His devotees wanted ‘Margaret on the Guillotine’ decades after Mrs Thatcher resigned, and ‘The Queen is Dead’ years before she died. Bringing in Thelma Houston to duet on ‘Bobby, Don’t You Think They Know?’ and take more from a song than she brought to it, and putting James Baldwin on an official tour t-shirt, will not placate those labelling him ‘racist’. He has long since broken with racial etiquette by commenting on immigration, Islamist terrorism, and the ineptitude of London mayor Sadiq Khan and Labour MP Diane Abbott. Others cite earlier examples – to Morrissey mocking outmoded Bengali footwear, responding negatively to reggae and wrapping himself in the Union flag for a rendition of ‘The National Front Disco’. Irony and context are overlooked by offended onlookers. The reaction has been a feral one, invariably featuring the word that now bores us more than it scares us – racist.
‘But then there’s his racism’, wrote the author Douglas Coupland, earlier this year. ‘People tend to cut him some slack and chalk it up to the same gene that makes our parents crank up the racism in their late fifties. That’s right: Morrissey is old, which means you’re old, too.’ He’s right. We’re old. Our hearts are ancient; our minds alert. Those still cast as the odd outsiders. Yet, even when we were young we were not as ridiculous as the journalists and musicians who make so much of how Morrissey let them down. Meanwhile, his stance, at this stage of the game, has a touch of Beckett’s Krapp about it: ‘Perhaps my best years are gone. When there was a chance of happiness. But I wouldn’t want them back. Not with the fire in me now.’
Some of us raised the needle from the groove before it reached songs about meat eaters and Mrs Thatcher, and lingered on the poignancy of ‘Everyday is Like Sunday’ and ‘Late Night, Maudlin Street’. These could only have been conceived by someone with a certain experience of a certain class from a certain time. Also by an outsider within that class. He had to have been one, to have written ‘I Know it’s Over’ while in his twenties. Here Morrissey introduced a figure found in poetry in the past – often from the pen of Larkin or Housman. ‘Dry as dust’, as Auden described him, Housman summed up the solitary, celibate figure who sought solace in the word. In doing so, as Morrissey pointed out, he said more about love, sex and intimacy than those whose lives were defined and completed by those things.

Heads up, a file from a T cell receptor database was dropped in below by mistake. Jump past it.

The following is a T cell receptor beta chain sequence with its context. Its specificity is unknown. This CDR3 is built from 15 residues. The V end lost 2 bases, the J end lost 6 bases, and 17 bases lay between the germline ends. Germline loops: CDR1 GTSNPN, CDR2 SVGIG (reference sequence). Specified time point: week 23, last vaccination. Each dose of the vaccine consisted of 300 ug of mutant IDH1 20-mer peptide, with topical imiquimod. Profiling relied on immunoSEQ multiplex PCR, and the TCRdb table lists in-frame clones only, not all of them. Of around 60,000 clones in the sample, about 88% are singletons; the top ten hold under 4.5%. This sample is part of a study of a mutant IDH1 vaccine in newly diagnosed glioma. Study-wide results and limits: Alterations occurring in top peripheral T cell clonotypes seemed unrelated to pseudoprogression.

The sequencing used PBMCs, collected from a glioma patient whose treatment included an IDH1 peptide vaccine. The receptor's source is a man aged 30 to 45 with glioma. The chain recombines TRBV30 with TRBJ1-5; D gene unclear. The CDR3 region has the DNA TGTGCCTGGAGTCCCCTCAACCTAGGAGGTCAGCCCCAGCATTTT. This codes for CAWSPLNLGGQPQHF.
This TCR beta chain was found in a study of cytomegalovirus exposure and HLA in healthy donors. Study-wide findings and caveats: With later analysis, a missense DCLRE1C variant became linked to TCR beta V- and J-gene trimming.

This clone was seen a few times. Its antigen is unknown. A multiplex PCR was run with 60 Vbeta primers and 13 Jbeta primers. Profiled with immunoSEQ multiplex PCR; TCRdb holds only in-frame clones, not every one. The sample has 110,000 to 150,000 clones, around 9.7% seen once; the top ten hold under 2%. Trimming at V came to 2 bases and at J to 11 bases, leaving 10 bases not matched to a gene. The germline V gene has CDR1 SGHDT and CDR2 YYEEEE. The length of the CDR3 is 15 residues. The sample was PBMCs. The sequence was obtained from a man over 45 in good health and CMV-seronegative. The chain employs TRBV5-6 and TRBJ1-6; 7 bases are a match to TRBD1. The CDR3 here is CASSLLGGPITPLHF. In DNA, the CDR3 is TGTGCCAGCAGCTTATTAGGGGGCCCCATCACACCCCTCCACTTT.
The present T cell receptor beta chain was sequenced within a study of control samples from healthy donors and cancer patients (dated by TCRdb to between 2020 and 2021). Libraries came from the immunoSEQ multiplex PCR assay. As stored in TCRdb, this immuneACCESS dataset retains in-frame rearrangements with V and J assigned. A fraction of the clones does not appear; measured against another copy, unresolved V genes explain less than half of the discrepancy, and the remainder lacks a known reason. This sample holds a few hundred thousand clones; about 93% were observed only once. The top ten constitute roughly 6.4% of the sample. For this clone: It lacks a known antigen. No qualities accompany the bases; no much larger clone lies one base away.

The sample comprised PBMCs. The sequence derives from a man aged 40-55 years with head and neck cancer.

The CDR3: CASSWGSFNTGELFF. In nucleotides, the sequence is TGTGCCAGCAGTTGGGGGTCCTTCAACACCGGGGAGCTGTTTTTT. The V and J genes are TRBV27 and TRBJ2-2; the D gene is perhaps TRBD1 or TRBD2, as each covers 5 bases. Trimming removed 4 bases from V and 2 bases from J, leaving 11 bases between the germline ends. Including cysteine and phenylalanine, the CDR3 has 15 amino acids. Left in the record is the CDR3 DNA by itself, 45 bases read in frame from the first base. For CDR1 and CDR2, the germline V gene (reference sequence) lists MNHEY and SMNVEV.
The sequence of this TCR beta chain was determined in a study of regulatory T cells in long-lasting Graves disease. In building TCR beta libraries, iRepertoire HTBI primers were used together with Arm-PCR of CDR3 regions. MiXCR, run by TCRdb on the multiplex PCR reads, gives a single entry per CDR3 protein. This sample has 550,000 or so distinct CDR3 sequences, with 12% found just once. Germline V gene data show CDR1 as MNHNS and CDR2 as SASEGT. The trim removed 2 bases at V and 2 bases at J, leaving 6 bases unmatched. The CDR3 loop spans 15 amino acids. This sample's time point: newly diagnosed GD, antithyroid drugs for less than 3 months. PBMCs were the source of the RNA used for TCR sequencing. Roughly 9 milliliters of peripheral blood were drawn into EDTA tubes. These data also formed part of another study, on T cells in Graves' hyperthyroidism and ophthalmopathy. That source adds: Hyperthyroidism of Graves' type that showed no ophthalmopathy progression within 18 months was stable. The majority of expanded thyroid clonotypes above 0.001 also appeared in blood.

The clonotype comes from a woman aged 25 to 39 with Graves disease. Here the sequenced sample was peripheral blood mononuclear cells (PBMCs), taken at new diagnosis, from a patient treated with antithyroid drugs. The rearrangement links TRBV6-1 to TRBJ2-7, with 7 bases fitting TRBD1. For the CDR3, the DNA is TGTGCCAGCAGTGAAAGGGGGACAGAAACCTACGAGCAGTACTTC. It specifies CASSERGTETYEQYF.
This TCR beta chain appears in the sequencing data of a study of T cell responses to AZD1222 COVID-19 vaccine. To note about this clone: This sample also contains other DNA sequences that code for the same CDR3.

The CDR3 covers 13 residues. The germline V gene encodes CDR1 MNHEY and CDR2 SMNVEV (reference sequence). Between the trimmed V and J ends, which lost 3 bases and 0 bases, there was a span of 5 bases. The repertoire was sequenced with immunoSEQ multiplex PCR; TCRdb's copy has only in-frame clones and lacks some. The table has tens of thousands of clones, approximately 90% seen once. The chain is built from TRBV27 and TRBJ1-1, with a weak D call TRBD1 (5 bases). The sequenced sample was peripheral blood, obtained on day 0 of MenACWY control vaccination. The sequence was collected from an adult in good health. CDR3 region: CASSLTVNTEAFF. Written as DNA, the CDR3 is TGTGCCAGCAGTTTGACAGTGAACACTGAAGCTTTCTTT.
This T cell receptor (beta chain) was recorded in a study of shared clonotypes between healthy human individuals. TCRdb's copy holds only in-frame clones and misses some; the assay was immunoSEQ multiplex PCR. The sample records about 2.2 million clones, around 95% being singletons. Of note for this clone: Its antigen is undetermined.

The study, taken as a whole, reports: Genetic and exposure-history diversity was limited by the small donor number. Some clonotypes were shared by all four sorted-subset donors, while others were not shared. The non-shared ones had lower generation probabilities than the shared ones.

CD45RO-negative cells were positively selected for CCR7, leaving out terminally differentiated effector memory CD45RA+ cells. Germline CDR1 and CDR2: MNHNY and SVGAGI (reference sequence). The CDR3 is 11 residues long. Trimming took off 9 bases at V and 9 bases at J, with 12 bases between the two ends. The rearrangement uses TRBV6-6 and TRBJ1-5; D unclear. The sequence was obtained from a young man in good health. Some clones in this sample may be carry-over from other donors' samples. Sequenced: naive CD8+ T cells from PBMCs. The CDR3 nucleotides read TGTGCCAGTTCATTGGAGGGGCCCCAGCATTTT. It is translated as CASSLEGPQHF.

Here was a figure Morrissey feared he might become, the figure we feared we might become having been taught that marriage, parenthood, housing lists and a long life lived locally were the options. The queer and odd outsiders among us saw this figure in the lodgers and confirmed bachelors among the neighbours in the poor postcodes of our boyhood. Did they harbour a dirty secret? Had life simply passed them by? Did some of them find salvation in the written word, from their own hand or that of others? Some of us have become a version of them; old, outward bound and on the shelf – content in the company of great books by dead homosexuals and spinster poets. In ‘The World is Full of Crashing Bores’, Morrissey sings: ‘You must be wondering how / The boy next door turned out / Have a care, but don’t stare / Because he’s still there.’ The streets that once defined and confined ‘the boy next door’ have now gone, along with the neighbours.
‘We live in forgotten Victorian knife-plunging Manchester, where everything lies wherever it was left over one hundred years ago.’ This is Morrissey describing his formative years in his autobiography. It’s a place we recognise, those of us that came of age in a similar setting. For him it was Manchester, for me south-east London. The poorer postcodes of the capital, and northern cities, were like none that had gone before.
Urbanised England was a new nation, too. It was no longer solely the England of the country and the town. Yet it was so frequently overlooked in poetry, prose and pop. England remained the pastoral, the Albion of myth and folklore. But for some of us it wasn’t blue remembered hills that would haunt our memories, but bomb sites, half-heard songs from pubs about to close, the lights from market stalls reflected in puddles on wet December mornings. Over time we would romanticise these images and the half-forgotten pathways they returned us to. Pop music was our first language, our native tongue. We needed to escape these landscapes, and embrace the loss and longing when we did, and when they vanished, our memories of the buried past transformed into stories and folklore. This is where Morrissey came in, and where he stayed in many ways, and where part of him remains today. Peter Ackroyd has written that there is no real progress in English writing; our writers return to the location of the original sources of inspiration, whether it’s the mythical Albion or the streets of Manchester.